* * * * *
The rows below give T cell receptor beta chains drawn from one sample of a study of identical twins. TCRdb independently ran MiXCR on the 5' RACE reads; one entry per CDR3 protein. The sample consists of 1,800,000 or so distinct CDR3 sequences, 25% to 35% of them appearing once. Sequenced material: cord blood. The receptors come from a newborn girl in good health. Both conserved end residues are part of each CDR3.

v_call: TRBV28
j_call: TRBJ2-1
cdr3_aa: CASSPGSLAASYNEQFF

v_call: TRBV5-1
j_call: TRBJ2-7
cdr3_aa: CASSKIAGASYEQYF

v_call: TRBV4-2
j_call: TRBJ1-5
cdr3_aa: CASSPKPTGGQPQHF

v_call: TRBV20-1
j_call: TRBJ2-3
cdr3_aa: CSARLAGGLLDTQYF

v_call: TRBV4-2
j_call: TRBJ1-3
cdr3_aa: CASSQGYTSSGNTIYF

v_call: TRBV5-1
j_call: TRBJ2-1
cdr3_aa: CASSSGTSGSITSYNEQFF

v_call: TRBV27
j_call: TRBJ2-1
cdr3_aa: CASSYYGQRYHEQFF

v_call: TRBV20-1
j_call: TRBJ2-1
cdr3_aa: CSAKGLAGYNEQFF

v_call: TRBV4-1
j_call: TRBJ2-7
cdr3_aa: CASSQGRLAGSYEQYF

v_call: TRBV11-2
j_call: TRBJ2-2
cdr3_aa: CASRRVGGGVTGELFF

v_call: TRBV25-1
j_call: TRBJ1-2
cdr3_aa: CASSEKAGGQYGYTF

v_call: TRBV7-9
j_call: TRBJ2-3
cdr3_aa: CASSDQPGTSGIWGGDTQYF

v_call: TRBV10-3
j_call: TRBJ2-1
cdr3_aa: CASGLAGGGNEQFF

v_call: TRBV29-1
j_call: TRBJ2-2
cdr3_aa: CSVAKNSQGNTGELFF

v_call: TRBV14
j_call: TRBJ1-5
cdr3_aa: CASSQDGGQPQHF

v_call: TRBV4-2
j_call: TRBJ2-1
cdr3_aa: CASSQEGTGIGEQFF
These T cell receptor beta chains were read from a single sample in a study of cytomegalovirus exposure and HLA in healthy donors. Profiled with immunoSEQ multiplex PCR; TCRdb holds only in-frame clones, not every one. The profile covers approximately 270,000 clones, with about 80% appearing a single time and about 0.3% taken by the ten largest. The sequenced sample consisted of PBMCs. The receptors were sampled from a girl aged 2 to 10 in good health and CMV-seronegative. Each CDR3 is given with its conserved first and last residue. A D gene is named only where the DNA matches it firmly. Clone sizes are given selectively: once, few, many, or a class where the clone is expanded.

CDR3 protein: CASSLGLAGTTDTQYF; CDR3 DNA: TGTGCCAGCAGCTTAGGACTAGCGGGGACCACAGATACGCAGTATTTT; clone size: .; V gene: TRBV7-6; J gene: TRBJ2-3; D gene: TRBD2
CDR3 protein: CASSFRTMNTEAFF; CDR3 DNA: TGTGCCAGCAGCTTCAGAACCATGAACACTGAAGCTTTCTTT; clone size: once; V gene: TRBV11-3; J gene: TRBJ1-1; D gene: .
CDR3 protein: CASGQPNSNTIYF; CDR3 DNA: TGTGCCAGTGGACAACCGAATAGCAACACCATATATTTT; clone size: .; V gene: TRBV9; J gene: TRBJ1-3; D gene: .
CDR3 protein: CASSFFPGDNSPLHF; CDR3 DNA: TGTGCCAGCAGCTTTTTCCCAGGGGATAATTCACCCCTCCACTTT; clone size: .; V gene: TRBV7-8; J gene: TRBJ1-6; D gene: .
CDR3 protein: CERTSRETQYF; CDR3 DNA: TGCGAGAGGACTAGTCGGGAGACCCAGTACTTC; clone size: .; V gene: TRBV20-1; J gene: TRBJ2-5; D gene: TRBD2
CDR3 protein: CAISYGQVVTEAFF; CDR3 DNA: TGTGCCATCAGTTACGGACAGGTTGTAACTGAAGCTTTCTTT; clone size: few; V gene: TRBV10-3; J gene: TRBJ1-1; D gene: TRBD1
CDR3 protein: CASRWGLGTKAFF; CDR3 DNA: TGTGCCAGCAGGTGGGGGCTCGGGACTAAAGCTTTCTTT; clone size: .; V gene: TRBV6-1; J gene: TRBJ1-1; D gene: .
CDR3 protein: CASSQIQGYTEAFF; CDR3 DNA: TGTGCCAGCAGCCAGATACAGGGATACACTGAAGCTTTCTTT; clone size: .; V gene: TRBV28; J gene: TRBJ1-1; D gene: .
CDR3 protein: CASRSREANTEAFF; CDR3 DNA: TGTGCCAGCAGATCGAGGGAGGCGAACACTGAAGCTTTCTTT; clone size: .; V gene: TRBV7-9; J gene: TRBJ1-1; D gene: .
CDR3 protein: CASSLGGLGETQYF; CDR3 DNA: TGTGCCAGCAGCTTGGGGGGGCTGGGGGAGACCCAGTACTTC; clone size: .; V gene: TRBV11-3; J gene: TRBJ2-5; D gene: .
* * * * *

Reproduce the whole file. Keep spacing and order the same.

The rows below give T cell receptor beta chains drawn from one sample of a study of identical twins. TCRdb independently ran MiXCR on the 5' RACE reads; one entry per CDR3 protein. The sample consists of 1,800,000 or so distinct CDR3 sequences, 25% to 35% of them appearing once. Sequenced material: cord blood. The receptors come from a newborn girl in good health. Both conserved end residues are part of each CDR3.

v_call: TRBV28
j_call: TRBJ2-1
cdr3_aa: CASSPGSLAASYNEQFF

v_call: TRBV5-1
j_call: TRBJ2-7
cdr3_aa: CASSKIAGASYEQYF

v_call: TRBV4-2
j_call: TRBJ1-5
cdr3_aa: CASSPKPTGGQPQHF

v_call: TRBV20-1
j_call: TRBJ2-3
cdr3_aa: CSARLAGGLLDTQYF

v_call: TRBV4-2
j_call: TRBJ1-3
cdr3_aa: CASSQGYTSSGNTIYF

v_call: TRBV5-1
j_call: TRBJ2-1
cdr3_aa: CASSSGTSGSITSYNEQFF

v_call: TRBV27
j_call: TRBJ2-1
cdr3_aa: CASSYYGQRYHEQFF

v_call: TRBV20-1
j_call: TRBJ2-1
cdr3_aa: CSAKGLAGYNEQFF

v_call: TRBV4-1
j_call: TRBJ2-7
cdr3_aa: CASSQGRLAGSYEQYF

v_call: TRBV11-2
j_call: TRBJ2-2
cdr3_aa: CASRRVGGGVTGELFF

v_call: TRBV25-1
j_call: TRBJ1-2
cdr3_aa: CASSEKAGGQYGYTF

v_call: TRBV7-9
j_call: TRBJ2-3
cdr3_aa: CASSDQPGTSGIWGGDTQYF

v_call: TRBV10-3
j_call: TRBJ2-1
cdr3_aa: CASGLAGGGNEQFF

v_call: TRBV29-1
j_call: TRBJ2-2
cdr3_aa: CSVAKNSQGNTGELFF

v_call: TRBV14
j_call: TRBJ1-5
cdr3_aa: CASSQDGGQPQHF

v_call: TRBV4-2
j_call: TRBJ2-1
cdr3_aa: CASSQEGTGIGEQFF
These T cell receptor beta chains were read from a single sample in a study of cytomegalovirus exposure and HLA in healthy donors. Profiled with immunoSEQ multiplex PCR; TCRdb holds only in-frame clones, not every one. The profile covers approximately 270,000 clones, with about 80% appearing a single time and about 0.3% taken by the ten largest. The sequenced sample consisted of PBMCs. The receptors were sampled from a girl aged 2 to 10 in good health and CMV-seronegative. Each CDR3 is given with its conserved first and last residue. A D gene is named only where the DNA matches it firmly. Clone sizes are given selectively: once, few, many, or a class where the clone is expanded.

CDR3 protein: CASSLGLAGTTDTQYF; CDR3 DNA: TGTGCCAGCAGCTTAGGACTAGCGGGGACCACAGATACGCAGTATTTT; clone size: .; V gene: TRBV7-6; J gene: TRBJ2-3; D gene: TRBD2
CDR3 protein: CASSFRTMNTEAFF; CDR3 DNA: TGTGCCAGCAGCTTCAGAACCATGAACACTGAAGCTTTCTTT; clone size: once; V gene: TRBV11-3; J gene: TRBJ1-1; D gene: .
CDR3 protein: CASGQPNSNTIYF; CDR3 DNA: TGTGCCAGTGGACAACCGAATAGCAACACCATATATTTT; clone size: .; V gene: TRBV9; J gene: TRBJ1-3; D gene: .
CDR3 protein: CASSFFPGDNSPLHF; CDR3 DNA: TGTGCCAGCAGCTTTTTCCCAGGGGATAATTCACCCCTCCACTTT; clone size: .; V gene: TRBV7-8; J gene: TRBJ1-6; D gene: .
CDR3 protein: CERTSRETQYF; CDR3 DNA: TGCGAGAGGACTAGTCGGGAGACCCAGTACTTC; clone size: .; V gene: TRBV20-1; J gene: TRBJ2-5; D gene: TRBD2
CDR3 protein: CAISYGQVVTEAFF; CDR3 DNA: TGTGCCATCAGTTACGGACAGGTTGTAACTGAAGCTTTCTTT; clone size: few; V gene: TRBV10-3; J gene: TRBJ1-1; D gene: TRBD1
CDR3 protein: CASRWGLGTKAFF; CDR3 DNA: TGTGCCAGCAGGTGGGGGCTCGGGACTAAAGCTTTCTTT; clone size: .; V gene: TRBV6-1; J gene: TRBJ1-1; D gene: .
CDR3 protein: CASSQIQGYTEAFF; CDR3 DNA: TGTGCCAGCAGCCAGATACAGGGATACACTGAAGCTTTCTTT; clone size: .; V gene: TRBV28; J gene: TRBJ1-1; D gene: .
CDR3 protein: CASRSREANTEAFF; CDR3 DNA: TGTGCCAGCAGATCGAGGGAGGCGAACACTGAAGCTTTCTTT; clone size: .; V gene: TRBV7-9; J gene: TRBJ1-1; D gene: .
CDR3 protein: CASSLGGLGETQYF; CDR3 DNA: TGTGCCAGCAGCTTGGGGGGGCTGGGGGAGACCCAGTACTTC; clone size: .; V gene: TRBV11-3; J gene: TRBJ2-5; D gene: .